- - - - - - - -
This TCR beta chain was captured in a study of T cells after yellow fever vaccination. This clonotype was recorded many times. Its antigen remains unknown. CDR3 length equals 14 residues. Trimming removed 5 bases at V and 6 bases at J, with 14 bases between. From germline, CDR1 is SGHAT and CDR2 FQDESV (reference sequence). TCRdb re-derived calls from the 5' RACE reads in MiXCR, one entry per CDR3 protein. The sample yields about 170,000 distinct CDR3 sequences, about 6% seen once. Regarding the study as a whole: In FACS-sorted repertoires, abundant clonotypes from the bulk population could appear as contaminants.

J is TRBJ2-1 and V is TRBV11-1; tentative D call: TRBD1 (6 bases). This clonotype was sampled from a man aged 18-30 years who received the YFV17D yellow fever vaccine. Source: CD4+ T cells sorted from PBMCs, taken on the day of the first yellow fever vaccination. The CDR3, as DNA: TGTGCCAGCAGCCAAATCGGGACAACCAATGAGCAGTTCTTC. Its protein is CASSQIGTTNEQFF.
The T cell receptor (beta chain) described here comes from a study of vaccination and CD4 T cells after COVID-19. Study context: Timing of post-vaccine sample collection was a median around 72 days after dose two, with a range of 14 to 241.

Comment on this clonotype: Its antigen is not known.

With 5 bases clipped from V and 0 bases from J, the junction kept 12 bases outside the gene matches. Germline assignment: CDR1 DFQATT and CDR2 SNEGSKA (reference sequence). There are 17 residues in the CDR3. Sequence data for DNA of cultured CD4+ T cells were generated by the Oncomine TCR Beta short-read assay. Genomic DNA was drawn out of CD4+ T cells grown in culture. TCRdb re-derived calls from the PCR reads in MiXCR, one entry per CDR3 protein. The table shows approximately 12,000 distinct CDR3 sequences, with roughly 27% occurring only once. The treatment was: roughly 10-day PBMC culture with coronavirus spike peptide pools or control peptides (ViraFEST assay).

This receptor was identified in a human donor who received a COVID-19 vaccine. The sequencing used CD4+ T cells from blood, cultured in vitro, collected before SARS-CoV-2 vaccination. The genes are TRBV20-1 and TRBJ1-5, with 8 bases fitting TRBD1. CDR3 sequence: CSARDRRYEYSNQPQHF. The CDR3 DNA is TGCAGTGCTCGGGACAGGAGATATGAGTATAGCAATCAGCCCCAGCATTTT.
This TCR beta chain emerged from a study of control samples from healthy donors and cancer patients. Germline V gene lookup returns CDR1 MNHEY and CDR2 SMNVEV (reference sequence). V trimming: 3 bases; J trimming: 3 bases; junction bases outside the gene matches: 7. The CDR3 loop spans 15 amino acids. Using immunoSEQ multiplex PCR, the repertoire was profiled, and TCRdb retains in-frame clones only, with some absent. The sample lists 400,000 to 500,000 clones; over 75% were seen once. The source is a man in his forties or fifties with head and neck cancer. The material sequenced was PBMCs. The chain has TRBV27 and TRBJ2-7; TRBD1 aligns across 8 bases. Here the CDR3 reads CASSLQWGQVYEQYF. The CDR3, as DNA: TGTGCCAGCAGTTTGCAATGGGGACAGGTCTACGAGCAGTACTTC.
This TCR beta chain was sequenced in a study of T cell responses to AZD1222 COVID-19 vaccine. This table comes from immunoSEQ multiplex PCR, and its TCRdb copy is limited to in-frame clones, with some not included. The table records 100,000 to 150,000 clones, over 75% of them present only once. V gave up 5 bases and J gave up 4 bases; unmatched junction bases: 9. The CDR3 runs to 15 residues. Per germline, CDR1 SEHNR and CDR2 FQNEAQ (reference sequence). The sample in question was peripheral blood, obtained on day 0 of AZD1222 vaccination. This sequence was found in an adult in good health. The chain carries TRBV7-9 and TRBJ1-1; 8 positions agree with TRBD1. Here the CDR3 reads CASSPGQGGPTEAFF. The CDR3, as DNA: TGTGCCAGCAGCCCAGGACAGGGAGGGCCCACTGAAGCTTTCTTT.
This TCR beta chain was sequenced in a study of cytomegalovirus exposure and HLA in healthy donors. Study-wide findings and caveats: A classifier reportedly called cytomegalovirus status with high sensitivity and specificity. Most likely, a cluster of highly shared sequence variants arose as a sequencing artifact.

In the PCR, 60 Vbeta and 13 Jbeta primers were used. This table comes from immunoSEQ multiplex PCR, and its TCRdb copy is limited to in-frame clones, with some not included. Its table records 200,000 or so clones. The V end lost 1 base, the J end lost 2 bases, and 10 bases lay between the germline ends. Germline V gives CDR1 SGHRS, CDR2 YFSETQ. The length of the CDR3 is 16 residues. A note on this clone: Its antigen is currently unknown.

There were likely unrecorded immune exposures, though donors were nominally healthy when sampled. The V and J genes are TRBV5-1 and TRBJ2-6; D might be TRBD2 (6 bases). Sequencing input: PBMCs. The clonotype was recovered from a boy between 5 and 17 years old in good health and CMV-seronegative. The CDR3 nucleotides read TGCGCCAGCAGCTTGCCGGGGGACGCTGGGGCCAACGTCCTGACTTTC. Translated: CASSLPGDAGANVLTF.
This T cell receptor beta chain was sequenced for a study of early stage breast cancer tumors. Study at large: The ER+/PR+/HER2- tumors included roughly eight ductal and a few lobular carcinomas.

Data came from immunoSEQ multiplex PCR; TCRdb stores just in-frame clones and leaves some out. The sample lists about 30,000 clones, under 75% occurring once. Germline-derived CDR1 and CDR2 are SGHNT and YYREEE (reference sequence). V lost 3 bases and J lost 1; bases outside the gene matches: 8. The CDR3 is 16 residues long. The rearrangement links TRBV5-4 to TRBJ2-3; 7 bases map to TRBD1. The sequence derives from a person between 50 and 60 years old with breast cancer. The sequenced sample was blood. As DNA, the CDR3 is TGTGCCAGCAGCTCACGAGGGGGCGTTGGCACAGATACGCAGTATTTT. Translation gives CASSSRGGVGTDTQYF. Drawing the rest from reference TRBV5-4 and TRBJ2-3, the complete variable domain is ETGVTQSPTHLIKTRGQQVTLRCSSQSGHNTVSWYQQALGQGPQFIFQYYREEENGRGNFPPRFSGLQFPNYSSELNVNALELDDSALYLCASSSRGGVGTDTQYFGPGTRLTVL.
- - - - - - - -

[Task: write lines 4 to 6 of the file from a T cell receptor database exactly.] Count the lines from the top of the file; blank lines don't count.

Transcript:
Comment on this clonotype: Its antigen is not known.

With 5 bases clipped from V and 0 bases from J, the junction kept 12 bases outside the gene matches. Germline assignment: CDR1 DFQATT and CDR2 SNEGSKA (reference sequence). There are 17 residues in the CDR3. Sequence data for DNA of cultured CD4+ T cells were generated by the Oncomine TCR Beta short-read assay. Genomic DNA was drawn out of CD4+ T cells grown in culture. TCRdb re-derived calls from the PCR reads in MiXCR, one entry per CDR3 protein. The table shows approximately 12,000 distinct CDR3 sequences, with roughly 27% occurring only once. The treatment was: roughly 10-day PBMC culture with coronavirus spike peptide pools or control peptides (ViraFEST assay).

This receptor was identified in a human donor who received a COVID-19 vaccine. The sequencing used CD4+ T cells from blood, cultured in vitro, collected before SARS-CoV-2 vaccination. The genes are TRBV20-1 and TRBJ1-5, with 8 bases fitting TRBD1. CDR3 sequence: CSARDRRYEYSNQPQHF. The CDR3 DNA is TGCAGTGCTCGGGACAGGAGATATGAGTATAGCAATCAGCCCCAGCATTTT.